Sustainable timber harvest analysis is under way
Aug 25, 2017 09:41AM ● Published by Editor
Draft anticipated for public review this fall
The Minnesota Department of Natural Resources earlier this year began a project to determine the sustainable timber harvest level from DNR-administered forest lands, with consideration of implications for the greater forest ecosystem and economy. The initial phase of the project focused on gathering data and developing preliminary models, and the project has now moved into a phase of in-depth modeling and analysis.
The analysis will examine the sustainability of harvesting 1 million cords of timber per year from DNR-administered forest lands. If the analysis does not support that level of harvest, the DNR will use information from the analysis to determine the sustainable harvest level.
For the past 10 years, the DNR has offered about 800,000 cords of timber for sale annually. Previous state analysis supported that number given Minnesota’s timber inventory and forest management practices. Because forest management needs and opportunities change over time, the new analysis is a proactive step to re-evaluate the DNR’s sustainable timber harvest level.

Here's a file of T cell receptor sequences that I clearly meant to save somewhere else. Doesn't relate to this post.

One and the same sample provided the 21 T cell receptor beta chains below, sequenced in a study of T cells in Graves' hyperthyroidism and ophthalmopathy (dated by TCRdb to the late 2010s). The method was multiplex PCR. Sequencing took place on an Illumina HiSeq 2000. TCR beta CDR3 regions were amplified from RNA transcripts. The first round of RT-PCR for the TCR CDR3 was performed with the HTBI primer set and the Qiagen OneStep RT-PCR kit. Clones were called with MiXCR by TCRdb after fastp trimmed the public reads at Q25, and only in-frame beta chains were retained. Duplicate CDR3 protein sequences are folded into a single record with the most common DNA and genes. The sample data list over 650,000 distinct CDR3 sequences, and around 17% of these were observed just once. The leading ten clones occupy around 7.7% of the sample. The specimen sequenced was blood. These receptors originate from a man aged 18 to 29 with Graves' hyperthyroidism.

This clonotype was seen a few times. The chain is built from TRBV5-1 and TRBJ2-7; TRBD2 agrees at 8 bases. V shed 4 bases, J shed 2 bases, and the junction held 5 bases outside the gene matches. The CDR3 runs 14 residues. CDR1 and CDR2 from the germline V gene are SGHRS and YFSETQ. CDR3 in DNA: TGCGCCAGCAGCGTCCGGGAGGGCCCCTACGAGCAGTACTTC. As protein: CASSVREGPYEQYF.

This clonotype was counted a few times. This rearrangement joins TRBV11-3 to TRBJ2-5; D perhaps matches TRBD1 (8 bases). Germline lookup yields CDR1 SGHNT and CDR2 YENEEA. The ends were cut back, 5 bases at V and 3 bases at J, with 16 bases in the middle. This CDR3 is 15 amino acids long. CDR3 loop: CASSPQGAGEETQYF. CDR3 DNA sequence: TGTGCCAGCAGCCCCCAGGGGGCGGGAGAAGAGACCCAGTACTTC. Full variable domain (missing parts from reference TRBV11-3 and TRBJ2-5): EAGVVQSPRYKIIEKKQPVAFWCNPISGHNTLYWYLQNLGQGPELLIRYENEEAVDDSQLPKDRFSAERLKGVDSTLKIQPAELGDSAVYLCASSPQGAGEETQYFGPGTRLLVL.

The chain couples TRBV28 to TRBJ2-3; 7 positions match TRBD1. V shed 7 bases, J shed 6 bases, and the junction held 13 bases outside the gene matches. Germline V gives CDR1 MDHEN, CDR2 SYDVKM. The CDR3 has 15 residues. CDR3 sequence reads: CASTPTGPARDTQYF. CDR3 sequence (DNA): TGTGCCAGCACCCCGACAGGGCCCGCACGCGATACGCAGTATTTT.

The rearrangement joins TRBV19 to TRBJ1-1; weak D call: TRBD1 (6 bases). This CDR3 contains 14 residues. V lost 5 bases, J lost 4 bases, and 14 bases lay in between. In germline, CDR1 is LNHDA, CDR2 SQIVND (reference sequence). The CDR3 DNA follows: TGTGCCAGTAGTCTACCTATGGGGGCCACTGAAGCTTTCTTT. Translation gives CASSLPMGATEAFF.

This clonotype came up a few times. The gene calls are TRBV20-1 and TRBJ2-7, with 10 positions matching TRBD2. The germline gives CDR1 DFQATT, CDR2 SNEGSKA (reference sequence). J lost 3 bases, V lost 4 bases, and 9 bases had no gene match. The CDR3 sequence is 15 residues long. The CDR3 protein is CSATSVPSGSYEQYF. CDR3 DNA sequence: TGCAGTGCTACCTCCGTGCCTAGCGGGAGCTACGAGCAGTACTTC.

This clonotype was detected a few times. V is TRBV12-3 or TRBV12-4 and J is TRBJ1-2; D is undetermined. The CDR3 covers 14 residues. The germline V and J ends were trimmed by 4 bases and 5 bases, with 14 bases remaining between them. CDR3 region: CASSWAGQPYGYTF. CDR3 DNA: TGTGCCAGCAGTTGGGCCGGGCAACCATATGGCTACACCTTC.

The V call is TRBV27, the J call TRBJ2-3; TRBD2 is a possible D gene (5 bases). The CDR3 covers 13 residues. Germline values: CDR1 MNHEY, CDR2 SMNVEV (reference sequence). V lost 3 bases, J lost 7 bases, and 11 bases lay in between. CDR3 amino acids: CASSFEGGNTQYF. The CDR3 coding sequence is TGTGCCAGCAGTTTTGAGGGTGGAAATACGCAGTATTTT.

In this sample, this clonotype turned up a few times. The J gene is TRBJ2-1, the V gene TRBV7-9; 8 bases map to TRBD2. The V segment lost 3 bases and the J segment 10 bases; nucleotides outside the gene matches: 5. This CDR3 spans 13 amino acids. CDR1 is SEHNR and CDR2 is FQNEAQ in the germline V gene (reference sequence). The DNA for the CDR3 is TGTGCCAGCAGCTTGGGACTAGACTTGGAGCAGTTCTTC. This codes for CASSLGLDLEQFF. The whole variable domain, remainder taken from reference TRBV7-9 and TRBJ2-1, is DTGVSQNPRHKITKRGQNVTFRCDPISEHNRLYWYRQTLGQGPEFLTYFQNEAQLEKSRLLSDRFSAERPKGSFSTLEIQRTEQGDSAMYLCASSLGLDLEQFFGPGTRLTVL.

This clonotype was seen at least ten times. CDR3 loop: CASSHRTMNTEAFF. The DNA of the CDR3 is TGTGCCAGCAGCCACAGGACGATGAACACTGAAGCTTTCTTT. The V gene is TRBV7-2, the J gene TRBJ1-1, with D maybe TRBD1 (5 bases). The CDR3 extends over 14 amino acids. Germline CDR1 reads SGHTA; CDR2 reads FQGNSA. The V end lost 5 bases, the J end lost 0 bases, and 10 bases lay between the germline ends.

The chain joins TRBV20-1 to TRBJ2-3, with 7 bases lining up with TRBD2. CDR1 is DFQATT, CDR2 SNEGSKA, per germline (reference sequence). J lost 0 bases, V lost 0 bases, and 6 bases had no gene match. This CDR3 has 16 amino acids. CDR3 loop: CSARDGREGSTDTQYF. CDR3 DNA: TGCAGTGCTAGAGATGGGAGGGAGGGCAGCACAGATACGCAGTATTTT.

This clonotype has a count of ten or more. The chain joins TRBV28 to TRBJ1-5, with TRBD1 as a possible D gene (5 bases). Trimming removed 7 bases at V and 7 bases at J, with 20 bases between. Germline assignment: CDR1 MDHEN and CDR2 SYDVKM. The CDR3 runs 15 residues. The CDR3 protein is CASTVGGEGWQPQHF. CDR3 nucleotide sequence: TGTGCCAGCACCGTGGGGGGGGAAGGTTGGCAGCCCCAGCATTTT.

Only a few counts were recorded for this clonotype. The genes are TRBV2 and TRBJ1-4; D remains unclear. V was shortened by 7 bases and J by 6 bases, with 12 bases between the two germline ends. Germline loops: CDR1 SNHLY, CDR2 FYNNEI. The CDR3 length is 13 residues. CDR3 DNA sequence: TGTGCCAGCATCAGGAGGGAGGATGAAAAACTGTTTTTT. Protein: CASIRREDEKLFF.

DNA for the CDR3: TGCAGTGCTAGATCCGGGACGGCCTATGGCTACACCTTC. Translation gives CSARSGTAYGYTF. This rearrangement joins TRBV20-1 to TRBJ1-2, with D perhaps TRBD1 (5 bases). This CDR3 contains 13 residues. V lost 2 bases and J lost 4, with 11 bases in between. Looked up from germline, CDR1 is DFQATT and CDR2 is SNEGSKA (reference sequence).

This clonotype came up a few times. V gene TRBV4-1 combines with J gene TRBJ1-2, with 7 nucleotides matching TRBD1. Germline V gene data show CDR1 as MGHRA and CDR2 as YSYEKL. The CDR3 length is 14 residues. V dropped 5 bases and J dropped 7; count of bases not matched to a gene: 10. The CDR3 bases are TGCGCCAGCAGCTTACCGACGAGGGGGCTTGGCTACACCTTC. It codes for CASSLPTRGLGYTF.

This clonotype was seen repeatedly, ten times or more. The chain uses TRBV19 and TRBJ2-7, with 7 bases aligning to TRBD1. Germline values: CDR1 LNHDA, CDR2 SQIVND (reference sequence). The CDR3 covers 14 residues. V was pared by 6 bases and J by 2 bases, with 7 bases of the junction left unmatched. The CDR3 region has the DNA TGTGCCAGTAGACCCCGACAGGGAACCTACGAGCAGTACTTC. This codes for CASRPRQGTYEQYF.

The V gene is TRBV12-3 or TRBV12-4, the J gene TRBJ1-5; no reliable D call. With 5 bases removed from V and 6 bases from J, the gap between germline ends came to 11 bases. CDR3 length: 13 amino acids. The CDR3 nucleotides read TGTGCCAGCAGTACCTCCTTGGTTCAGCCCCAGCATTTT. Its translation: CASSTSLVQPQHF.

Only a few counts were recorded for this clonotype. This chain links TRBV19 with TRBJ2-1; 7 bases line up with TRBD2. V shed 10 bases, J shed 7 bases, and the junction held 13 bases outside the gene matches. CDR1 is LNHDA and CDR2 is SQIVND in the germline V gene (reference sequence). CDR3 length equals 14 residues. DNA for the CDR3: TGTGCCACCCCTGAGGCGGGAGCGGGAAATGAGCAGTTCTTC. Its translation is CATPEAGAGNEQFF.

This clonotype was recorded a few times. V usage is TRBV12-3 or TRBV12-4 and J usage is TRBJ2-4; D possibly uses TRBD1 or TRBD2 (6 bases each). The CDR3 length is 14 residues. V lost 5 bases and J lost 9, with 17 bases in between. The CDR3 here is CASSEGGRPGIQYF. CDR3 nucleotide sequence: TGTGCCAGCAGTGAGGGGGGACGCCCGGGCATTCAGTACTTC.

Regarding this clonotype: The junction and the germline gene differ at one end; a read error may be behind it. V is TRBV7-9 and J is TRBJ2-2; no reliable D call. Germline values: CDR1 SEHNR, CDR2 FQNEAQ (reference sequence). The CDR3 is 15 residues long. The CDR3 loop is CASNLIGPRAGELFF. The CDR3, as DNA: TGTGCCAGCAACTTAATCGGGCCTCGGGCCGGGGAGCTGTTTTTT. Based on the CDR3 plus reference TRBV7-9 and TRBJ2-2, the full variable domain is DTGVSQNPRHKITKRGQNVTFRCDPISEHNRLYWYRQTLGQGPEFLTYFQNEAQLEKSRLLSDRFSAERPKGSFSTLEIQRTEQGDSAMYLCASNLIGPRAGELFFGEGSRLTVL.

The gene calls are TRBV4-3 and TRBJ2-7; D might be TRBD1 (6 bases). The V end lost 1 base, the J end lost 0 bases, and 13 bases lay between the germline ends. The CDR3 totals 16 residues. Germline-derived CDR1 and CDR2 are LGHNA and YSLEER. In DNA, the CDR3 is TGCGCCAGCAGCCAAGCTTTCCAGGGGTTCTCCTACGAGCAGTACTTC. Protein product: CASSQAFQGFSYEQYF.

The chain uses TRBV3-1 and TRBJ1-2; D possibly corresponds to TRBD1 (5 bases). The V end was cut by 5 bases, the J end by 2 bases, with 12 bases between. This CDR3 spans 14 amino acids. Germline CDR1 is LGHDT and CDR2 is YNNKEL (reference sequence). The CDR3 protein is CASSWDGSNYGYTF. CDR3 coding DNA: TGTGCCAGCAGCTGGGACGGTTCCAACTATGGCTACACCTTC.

As in previous reviews, this new analysis is more than a review of wood and fiber supply. A variety of environmental factors is being considered in the analysis, including biodiversity, wildlife habitat, water quality, tree productivity and invasive species. Economic factors will also be considered in the final report.
The DNR has contracted with the forestry management consulting firm, Mason, Bruce & Girard of Portland, Oregon to perform this independent, third-party analysis of the DNR’s timber harvest level. The DNR has engaged a diverse stakeholder advisory group representing timber and non-timber interests to work with staff and provide input throughout the process.
“The public is very interested in forest management activities and we want to remind people of the opportunity to follow the project and participate in the public comment period this fall,” said DNR forestry planner Jon Drimel. “We’ve developed a project webpage and email subscription list to make it easy for people to participate.”
A draft report will be available for public review and comment this fall, and a final report is expected in early 2018. For more information on the Sustainable Timber Harvest Analysis project and to sign up for email updates, visit the sustainable harvest page.